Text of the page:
“We are the stories we tell. A bad story can sink us and a good one, save us.” (Source)
Storytelling is one of the most effective teaching methods I use. I love stories, I love myths, and I enjoy sharing them with my students. This is a story about the Balinese carang sari and segehan offerings that I heard from my student Gabi.
Organizational psychologist Peg Neuhauser found that learning which stems from a well-told story is remembered more accurately, and for far longer, than learning derived from facts and figures.
Think, what story inspired you to move forward when you were anguished, run-down or in low spirits? What story motivated you when you had your heart broken or during the Covid pandemic? What story did I tell myself and my students so we could swiftly and smoothly change our classes into their online doppelgangers? And this is when narrative intelligence comes into play.
Narrative Intelligence and Storytelling
“The concept of narrative intelligence puts the power of the story at the center of what it means to be effective in all areas of our existence, extending beyond the concepts of intellectual and emotional intelligence.” (Source)
Stories can transport us to another time and another reality, we can communicate our pain and hopes in them, and last but not least, we can learn naturally and effectively by subconsciously absorbing information. Yes, like kids, you’re right! Remember all those “crazy teachers” on science programs for kids? They always tell a story and while making faces and talking funny they teach kids otherwise boring concepts.
A very long introduction to a beautiful story about Gabi and the Balinese offerings.
Teachers Love to Listen
I started this article by saying that I love sharing stories. But do you know what I enjoy even more? I love listening in awe to stories told by my excited students who forget they are having an English class and vividly recount stories of their childhood, travels, dreams, plans or even tell jokes. Those precious moments make me feel like a blessed teacher and cheer my soul. The whole point of my teaching is to create a state in which my students feel free, comfortable, like fish in a pond or cats on top of furniture.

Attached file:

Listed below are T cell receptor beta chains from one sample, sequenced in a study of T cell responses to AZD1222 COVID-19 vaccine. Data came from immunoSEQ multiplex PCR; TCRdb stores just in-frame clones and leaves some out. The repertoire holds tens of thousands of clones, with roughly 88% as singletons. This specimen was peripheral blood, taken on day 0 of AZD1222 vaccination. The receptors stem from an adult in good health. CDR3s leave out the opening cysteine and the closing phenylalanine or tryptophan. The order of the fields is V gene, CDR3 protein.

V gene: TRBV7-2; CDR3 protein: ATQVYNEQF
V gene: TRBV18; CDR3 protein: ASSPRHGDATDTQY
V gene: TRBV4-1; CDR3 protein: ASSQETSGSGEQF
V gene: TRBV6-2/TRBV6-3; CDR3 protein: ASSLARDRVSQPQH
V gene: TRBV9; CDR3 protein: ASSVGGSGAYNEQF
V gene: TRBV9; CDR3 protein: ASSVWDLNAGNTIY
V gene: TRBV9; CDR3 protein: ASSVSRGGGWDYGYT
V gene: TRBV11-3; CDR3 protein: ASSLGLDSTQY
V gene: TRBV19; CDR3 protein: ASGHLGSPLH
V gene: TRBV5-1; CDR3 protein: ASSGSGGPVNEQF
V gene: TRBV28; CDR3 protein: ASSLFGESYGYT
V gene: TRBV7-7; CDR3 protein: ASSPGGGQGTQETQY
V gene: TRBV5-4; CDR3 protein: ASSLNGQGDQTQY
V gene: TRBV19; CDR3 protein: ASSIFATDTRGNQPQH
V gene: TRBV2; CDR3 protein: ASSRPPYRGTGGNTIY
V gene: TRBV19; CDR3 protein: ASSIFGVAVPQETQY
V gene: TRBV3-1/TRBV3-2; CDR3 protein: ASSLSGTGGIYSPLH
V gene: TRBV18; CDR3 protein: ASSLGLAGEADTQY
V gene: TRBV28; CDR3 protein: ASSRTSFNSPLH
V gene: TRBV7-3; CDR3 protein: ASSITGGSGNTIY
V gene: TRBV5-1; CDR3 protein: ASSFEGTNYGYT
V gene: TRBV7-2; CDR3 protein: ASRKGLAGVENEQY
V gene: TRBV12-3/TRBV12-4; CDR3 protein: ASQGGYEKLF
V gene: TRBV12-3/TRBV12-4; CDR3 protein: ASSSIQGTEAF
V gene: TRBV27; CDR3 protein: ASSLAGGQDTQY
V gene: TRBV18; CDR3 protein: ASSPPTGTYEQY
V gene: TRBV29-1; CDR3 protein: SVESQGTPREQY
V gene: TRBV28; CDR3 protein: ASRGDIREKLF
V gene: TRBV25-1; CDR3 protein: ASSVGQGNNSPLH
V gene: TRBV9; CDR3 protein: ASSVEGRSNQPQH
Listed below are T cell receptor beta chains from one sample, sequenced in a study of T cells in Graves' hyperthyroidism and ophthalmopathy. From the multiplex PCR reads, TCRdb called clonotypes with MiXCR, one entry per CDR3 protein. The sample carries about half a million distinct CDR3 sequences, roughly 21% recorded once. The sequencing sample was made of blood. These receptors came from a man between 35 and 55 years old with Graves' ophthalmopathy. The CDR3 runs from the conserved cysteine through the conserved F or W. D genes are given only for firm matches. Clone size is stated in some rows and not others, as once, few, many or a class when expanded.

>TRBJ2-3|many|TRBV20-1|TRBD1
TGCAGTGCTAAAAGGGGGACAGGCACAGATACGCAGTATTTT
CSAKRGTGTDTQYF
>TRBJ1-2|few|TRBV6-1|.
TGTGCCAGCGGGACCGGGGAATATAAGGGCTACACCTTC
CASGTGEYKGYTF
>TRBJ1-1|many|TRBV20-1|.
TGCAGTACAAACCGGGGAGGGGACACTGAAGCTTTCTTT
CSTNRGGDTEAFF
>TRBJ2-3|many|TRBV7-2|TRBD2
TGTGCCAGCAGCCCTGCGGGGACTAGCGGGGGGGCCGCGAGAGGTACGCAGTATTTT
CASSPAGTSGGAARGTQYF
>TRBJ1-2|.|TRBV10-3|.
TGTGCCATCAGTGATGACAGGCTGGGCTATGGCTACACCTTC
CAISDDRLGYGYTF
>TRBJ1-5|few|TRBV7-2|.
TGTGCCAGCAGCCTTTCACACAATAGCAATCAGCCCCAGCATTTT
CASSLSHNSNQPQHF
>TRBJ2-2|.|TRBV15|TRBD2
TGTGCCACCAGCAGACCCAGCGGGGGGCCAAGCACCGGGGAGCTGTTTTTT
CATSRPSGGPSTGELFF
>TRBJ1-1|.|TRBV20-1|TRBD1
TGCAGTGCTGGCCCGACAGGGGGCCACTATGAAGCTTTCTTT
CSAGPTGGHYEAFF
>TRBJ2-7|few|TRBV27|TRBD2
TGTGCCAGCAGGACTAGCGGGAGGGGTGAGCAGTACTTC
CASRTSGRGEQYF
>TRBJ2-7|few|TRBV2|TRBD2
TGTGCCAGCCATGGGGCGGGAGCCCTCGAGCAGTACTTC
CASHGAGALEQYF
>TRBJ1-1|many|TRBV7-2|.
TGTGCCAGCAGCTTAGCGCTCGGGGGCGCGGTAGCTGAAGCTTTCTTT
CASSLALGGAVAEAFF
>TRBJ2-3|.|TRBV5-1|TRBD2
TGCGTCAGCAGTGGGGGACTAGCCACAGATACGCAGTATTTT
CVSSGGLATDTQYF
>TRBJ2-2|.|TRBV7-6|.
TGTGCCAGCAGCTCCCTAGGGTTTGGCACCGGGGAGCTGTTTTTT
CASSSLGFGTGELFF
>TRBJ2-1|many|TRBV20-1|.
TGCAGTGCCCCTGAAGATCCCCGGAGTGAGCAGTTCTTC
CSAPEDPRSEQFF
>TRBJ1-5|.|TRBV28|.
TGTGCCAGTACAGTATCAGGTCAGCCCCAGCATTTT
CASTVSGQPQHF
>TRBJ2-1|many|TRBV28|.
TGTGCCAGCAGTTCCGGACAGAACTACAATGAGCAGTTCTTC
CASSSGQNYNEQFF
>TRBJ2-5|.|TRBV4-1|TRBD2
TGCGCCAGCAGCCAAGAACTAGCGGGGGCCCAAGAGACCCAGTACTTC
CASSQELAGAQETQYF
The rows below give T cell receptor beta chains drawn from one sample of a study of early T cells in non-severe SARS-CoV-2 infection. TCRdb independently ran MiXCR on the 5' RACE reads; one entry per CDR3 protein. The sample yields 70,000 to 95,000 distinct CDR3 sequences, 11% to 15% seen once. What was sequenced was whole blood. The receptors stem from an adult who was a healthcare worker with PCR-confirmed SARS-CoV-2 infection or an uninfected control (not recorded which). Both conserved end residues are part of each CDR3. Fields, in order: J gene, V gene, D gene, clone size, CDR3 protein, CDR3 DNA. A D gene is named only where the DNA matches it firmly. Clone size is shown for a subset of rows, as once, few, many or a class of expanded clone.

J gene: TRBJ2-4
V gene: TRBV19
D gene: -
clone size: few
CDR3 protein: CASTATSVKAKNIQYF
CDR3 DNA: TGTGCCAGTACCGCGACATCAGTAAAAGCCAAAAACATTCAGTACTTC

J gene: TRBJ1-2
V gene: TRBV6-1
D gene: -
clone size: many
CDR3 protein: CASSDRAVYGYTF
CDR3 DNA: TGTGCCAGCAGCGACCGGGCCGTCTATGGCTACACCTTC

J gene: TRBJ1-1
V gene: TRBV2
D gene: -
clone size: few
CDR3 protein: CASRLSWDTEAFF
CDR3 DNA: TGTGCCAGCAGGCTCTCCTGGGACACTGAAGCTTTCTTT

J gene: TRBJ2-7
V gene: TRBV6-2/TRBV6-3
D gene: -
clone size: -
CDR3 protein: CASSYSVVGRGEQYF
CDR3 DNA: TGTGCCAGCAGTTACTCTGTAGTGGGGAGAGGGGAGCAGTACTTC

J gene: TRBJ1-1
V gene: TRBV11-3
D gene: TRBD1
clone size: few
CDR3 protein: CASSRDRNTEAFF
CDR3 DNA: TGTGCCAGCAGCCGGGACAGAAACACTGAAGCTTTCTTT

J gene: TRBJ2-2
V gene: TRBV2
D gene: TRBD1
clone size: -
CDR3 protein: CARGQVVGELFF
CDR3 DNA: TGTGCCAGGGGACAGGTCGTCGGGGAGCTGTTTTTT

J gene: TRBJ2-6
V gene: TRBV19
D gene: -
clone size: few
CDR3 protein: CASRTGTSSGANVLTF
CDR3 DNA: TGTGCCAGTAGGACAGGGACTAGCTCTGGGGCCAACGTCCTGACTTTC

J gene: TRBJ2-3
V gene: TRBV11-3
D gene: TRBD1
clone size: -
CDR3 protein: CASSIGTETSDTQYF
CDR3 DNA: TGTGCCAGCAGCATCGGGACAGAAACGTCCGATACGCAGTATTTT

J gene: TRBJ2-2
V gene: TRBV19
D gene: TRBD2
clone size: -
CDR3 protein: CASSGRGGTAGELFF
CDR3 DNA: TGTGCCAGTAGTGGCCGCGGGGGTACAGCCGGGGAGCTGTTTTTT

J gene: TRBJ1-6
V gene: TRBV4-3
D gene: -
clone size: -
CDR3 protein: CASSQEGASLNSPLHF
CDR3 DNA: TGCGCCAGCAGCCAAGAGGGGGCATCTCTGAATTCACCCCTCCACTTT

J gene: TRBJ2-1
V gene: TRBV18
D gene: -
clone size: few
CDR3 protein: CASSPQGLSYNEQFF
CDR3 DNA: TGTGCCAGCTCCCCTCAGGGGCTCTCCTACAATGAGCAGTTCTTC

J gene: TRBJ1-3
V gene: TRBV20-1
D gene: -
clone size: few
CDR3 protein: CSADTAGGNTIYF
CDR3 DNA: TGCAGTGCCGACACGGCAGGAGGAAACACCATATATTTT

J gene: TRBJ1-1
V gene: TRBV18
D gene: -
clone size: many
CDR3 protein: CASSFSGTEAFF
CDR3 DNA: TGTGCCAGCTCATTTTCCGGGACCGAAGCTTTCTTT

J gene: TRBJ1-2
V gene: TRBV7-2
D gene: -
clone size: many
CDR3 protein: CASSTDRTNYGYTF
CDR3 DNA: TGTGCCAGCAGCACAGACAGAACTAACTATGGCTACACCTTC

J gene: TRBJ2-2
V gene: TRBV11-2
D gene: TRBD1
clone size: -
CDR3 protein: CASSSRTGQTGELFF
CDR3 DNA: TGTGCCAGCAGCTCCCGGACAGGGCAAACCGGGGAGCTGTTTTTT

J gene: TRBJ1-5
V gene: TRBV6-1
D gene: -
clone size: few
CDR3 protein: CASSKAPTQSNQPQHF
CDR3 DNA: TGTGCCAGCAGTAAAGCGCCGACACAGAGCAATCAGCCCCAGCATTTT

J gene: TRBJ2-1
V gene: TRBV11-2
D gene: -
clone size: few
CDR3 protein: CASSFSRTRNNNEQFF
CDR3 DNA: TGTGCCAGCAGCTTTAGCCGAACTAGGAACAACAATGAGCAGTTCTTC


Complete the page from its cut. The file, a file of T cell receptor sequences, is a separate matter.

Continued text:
Back to the story – third time’s a charm. On December 10, 2021, while having a beautiful conversation about world travels, my student Gabi shared a story that I feel compelled to also share with all of you.
The Balinese Carang Sari and Segehan Offerings
He started by narrating his experiences in Bali, a place I also hope to visit soon. His memories were colorful, he remembered the ever smiling Balinese people, their hospitality and lack of pretense. They are genuinely happy, and they enjoy life in a simple yet highly spiritual way. As part of their spiritual life rituals, they make offerings to their gods every morning. The name of these offerings is carang sari. They are baskets with flowers, sweet food and sometimes incense sticks. You can see them everywhere on temples.
The next part of Gabi’s story left me bouche bée (my jaw dropped), as the French say. Not only do the Balinese make offerings to honor the gods, but they also satisfy the demons; they place similar baskets on the ground (named segehans), the only difference being that they may contain rotten food and…cigarettes! Apparently, the demons are less demanding and discerning, and the locals acknowledge that there is a dark side of the world that needs honoring, feeding and, why not, pleasing as well.
Another fantastic side of the story is that the locals are not offended if you accidentally step on a segehan. As long as the offering has been made, it is not important what happens afterwards. The Balinese people know that the intention is what matters, as well as the energy they put in the morning or evening offering, not the basket or cigarettes per se! We Romanians have a saying: ”Intenția contează” – intention is what matters. It is not important how expensive or fancy a present is, what matters is that you are thoughtful, and you go out of your way to buy something for another human being.
Stay tuned for my next story. I plan to talk about parenting, teaching, using “the zone”, meditation (or lack of it, to be honest), yoga, Sam Harris, Alan Watts, success and failure, daily planners, gifts, inner peace, the most important things in life and sleep. Have a good one, wherever you are!
Vivi has been writing about the process of self-realization through mindfulness and compassion since the age of six. She helps people know themselves and live their best life. Vivi has been teaching English and Romanian to 10,000 + students since 1990, and she has been blogging about the role of cooking at the intersection of food and self-mastery using simple recipes and copyright food photos.